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Vulnerable patients blocked from accessing GPs due to lack of ID, reveals report

Vulnerable patients have been denied their right to register with a GP over a lack of ID, according to a new report.

A report released this week by medical charity Doctors of the World (DOTW) found that almost a fifth (19%) of 2,189 attempts to register new patients across 990 GP practices last year failed due to patients' inability to show paperwork such as ID and proof of address.

The findings go against NHS England guidance issued in November 2015, which clarified that all asylum seekers, refugees, overseas visitors - whether lawfully in the UK or not – as well as students, people on work visas and those who are homeless, are ‘eligible to register with a GP practice’.

This follows research that showed patients who do not have a fixed address, including those in the traveller community, experience greater GP access issues than others

The report's findings were discussed at City Hall where DOTW highlighted 'worrying GP registration policies which discriminate against some of the most vulnerable people in our community'. 

According to the report, in nearly two third of the cases (64%) patients were refused registration after they failed to show their ID or a proof of address.

The charity also found that:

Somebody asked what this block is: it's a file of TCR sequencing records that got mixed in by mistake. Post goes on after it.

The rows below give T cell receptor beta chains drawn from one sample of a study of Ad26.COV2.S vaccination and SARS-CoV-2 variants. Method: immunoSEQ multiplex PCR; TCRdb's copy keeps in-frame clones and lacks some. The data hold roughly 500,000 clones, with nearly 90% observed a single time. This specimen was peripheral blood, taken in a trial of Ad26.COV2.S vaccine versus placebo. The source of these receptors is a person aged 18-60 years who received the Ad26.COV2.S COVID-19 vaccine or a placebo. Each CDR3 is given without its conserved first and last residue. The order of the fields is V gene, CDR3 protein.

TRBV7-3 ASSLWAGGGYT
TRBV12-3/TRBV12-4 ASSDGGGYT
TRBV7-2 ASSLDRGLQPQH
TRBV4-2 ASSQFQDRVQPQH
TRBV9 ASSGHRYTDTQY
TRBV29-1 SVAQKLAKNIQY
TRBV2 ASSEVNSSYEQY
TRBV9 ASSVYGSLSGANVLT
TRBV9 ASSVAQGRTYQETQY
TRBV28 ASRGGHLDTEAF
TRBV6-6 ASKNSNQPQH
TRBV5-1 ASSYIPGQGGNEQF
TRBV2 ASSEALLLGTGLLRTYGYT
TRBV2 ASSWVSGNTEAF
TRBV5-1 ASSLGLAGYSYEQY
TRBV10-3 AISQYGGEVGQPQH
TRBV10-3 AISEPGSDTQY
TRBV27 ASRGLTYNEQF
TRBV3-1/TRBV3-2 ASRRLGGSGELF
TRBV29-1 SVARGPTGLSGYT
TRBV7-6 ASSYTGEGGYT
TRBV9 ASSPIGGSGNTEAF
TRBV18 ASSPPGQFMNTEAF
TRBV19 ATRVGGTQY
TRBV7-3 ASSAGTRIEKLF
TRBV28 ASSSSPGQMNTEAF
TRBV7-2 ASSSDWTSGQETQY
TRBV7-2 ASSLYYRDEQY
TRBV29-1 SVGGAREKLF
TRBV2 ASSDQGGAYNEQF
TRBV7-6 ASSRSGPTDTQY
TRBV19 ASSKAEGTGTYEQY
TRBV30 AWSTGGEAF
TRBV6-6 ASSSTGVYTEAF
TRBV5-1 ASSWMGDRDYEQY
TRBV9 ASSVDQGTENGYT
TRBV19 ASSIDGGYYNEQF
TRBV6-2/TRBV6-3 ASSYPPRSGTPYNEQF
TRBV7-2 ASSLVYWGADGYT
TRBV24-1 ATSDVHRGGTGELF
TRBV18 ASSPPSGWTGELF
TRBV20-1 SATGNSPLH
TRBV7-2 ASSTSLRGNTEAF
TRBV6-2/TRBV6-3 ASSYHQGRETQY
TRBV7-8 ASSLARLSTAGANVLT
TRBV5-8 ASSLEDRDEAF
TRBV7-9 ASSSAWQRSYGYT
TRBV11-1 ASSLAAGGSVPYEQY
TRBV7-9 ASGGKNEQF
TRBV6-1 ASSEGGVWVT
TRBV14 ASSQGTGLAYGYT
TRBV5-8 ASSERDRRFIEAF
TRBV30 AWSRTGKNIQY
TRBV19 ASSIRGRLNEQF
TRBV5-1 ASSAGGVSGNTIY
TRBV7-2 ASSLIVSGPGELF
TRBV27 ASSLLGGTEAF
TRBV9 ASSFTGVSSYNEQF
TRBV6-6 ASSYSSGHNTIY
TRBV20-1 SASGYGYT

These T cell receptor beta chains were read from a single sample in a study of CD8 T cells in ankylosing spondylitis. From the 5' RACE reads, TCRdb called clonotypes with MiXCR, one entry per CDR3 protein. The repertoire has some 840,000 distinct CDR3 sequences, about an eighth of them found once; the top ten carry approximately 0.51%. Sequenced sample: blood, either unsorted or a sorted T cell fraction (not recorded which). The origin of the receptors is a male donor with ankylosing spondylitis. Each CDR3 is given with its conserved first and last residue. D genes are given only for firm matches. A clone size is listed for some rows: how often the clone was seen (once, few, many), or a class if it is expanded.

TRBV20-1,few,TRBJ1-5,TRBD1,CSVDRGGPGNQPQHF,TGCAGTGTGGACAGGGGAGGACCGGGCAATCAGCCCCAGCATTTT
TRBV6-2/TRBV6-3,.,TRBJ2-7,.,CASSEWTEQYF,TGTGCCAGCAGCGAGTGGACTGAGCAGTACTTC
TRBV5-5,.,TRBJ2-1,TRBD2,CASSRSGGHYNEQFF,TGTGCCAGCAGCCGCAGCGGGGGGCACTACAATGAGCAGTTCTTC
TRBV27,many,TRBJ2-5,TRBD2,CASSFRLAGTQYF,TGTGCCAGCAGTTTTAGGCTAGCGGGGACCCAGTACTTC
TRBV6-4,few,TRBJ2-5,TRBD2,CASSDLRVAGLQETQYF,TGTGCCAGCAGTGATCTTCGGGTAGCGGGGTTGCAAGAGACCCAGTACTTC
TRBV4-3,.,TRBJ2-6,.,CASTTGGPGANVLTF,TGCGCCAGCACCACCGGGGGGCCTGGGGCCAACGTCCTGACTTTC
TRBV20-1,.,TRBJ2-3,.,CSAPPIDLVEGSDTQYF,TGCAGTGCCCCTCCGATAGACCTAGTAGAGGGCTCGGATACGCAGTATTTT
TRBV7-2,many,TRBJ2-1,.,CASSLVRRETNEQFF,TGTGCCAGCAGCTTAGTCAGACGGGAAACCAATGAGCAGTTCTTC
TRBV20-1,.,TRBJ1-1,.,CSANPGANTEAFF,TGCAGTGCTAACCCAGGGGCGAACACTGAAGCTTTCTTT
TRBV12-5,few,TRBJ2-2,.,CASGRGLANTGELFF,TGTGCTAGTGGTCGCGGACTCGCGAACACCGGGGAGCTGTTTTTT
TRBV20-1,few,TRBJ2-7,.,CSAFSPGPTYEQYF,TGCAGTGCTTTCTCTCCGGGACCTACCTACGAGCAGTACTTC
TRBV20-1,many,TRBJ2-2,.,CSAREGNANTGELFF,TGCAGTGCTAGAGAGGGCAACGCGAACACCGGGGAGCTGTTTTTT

• 13% of practices refused every attempt to register a DOTW patient and a further 17% gave inconsistent responses, demonstrating patchy understanding among frontline staff of entitlement rules.
  • 30% of the 990 GP practices approached refused at least one registration attempt. Most of these (87%) were rated as 'Good' or 'Outstanding' by the CQC.
  • Three quarters of the practices approached were in Greater London. Refusing practices were more likely to be located in more deprived boroughs, with 37% of total refusals concentrated in London’s five most deprived boroughs, but these also had higher numbers of DOTW registration attempts.

DOTW director or programmes Lucy Jones said: 'The NHS was funded on principles of equality and non-discrimination and its better for everyone that the most vulnerable in our communities can see a GP. Yet unnecessary immigration and paperwork in GP surgeries are stopping people from getting the healthcare they need.

'One fifth of our attempts to register patients with GPs are wrongfully refused. This is already worrying. However, we know that when vulnerable patients approach GP practices themselves, a successful registration is even less likely. So it’s great to see that practices and leaders in the sector are working to make their services more accessible for all.'

Mayor of London health advisor Dr Tom Coffey OBE said: 'The difficulties the most disadvantaged Londoners face when registering for a GP expose the stark health inequalities across our capital. Everyone should have easy access to a GP, yet this again shows that the health of Londoners is being profoundly shaped by who you are and where you live.

'The Mayor is taking bold steps to make London a healthier, fairer city, and we need the Government and everyone across the health and care service to do all they can to tackle these health inequalities in the long term.'

Readers' comments (1)

  • Dr Tom Coffey OBE said ‘everyone should have easy access to a GP’, and there’s the nub of the problem. With 2000 patients each, no-one has easy access to a GP, and with primary care funding for a year’s care costing about the same as a tank of petrol that should come as no surprise

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